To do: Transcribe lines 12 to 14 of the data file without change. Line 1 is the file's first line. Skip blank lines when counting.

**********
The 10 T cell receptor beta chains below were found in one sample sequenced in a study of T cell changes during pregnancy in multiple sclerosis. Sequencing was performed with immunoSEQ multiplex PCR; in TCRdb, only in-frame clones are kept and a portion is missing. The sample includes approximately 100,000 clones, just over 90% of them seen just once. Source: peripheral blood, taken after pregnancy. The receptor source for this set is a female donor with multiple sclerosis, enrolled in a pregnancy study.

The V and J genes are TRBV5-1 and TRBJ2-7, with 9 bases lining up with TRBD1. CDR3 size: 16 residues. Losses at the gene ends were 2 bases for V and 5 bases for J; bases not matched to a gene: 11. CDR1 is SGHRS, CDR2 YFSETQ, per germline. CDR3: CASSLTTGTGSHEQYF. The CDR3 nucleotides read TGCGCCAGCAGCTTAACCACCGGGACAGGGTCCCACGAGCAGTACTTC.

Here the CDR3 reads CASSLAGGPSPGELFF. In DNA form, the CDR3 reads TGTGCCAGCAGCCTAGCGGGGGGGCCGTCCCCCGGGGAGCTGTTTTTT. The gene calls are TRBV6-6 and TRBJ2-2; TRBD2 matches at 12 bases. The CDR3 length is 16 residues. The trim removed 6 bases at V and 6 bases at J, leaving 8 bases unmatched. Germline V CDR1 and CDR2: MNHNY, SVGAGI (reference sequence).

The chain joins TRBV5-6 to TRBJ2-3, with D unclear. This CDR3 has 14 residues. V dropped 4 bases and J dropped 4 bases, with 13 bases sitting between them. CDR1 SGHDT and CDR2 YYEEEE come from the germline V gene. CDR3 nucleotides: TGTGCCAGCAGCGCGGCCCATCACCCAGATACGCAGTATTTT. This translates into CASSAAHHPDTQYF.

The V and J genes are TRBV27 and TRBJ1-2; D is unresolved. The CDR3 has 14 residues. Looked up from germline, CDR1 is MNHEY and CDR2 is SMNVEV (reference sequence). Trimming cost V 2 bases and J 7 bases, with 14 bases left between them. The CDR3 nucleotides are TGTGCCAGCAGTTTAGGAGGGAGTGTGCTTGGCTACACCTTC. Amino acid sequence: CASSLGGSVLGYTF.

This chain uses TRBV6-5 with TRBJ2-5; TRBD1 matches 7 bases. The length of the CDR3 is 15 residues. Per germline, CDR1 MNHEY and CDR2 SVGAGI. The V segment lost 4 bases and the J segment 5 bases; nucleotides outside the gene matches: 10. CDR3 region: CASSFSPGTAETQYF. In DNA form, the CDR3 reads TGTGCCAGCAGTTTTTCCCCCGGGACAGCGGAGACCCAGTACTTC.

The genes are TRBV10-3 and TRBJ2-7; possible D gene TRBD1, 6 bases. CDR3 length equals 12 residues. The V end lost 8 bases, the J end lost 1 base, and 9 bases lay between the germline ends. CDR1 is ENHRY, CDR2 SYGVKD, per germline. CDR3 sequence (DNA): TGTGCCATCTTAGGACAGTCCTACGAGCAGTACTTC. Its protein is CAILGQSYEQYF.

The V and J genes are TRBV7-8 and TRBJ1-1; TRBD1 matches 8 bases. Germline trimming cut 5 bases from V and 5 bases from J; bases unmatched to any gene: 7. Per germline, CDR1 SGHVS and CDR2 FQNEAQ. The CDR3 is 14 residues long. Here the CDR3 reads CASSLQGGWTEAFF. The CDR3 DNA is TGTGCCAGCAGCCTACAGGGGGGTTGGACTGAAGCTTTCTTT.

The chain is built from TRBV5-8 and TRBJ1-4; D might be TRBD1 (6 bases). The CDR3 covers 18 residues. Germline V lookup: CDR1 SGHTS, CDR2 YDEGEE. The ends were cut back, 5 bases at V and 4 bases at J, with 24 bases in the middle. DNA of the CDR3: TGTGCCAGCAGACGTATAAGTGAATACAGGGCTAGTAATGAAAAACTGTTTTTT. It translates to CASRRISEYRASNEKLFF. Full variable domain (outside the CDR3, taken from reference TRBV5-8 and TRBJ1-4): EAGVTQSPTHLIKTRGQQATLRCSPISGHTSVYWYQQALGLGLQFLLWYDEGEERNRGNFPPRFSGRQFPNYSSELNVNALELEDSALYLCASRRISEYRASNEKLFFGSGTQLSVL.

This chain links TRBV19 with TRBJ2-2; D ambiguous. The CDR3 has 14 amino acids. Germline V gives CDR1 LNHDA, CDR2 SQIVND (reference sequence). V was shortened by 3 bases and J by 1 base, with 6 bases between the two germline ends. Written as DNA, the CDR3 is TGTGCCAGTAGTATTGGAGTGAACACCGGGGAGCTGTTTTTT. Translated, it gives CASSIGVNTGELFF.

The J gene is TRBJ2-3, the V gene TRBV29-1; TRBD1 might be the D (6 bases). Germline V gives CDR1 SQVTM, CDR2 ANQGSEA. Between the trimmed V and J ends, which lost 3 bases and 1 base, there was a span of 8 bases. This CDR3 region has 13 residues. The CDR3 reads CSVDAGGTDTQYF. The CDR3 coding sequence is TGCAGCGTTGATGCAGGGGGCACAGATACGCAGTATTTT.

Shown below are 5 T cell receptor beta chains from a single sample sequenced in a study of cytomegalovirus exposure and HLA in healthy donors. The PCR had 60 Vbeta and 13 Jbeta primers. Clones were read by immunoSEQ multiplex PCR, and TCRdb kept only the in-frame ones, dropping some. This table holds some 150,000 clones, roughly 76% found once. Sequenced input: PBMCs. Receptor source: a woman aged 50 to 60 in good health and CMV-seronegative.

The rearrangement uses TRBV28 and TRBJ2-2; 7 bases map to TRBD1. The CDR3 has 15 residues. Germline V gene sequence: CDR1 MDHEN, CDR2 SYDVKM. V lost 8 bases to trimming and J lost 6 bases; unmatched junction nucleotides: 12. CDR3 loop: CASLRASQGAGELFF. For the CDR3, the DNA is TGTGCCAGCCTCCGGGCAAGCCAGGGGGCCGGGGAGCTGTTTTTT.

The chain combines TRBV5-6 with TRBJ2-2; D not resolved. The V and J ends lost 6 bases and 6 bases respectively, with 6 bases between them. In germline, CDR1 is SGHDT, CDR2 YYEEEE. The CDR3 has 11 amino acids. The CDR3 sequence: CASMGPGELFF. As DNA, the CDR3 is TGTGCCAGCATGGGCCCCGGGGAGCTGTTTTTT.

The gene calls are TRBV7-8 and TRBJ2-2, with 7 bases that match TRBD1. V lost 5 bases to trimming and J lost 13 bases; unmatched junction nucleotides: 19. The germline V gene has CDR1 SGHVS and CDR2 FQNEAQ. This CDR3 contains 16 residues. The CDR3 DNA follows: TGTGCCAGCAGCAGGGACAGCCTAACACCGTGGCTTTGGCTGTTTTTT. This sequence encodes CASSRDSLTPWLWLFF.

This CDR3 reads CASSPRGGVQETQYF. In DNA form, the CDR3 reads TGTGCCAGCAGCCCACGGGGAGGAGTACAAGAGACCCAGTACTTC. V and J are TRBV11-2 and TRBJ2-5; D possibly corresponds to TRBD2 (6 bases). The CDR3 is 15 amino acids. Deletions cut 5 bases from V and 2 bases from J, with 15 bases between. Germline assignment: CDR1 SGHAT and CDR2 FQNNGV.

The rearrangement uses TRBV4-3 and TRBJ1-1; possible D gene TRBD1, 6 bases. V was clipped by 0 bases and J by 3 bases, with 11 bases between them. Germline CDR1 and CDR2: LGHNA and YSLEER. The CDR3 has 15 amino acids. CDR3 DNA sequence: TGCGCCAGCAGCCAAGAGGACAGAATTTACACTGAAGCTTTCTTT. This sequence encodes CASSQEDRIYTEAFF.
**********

Shown below are 5 T cell receptor beta chains from a single sample sequenced in a study of cytomegalovirus exposure and HLA in healthy donors. The PCR had 60 Vbeta and 13 Jbeta primers. Clones were read by immunoSEQ multiplex PCR, and TCRdb kept only the in-frame ones, dropping some. This table holds some 150,000 clones, roughly 76% found once. Sequenced input: PBMCs. Receptor source: a woman aged 50 to 60 in good health and CMV-seronegative.

The rearrangement uses TRBV28 and TRBJ2-2; 7 bases map to TRBD1. The CDR3 has 15 residues. Germline V gene sequence: CDR1 MDHEN, CDR2 SYDVKM. V lost 8 bases to trimming and J lost 6 bases; unmatched junction nucleotides: 12. CDR3 loop: CASLRASQGAGELFF. For the CDR3, the DNA is TGTGCCAGCCTCCGGGCAAGCCAGGGGGCCGGGGAGCTGTTTTTT.

The chain combines TRBV5-6 with TRBJ2-2; D not resolved. The V and J ends lost 6 bases and 6 bases respectively, with 6 bases between them. In germline, CDR1 is SGHDT, CDR2 YYEEEE. The CDR3 has 11 amino acids. The CDR3 sequence: CASMGPGELFF. As DNA, the CDR3 is TGTGCCAGCATGGGCCCCGGGGAGCTGTTTTTT.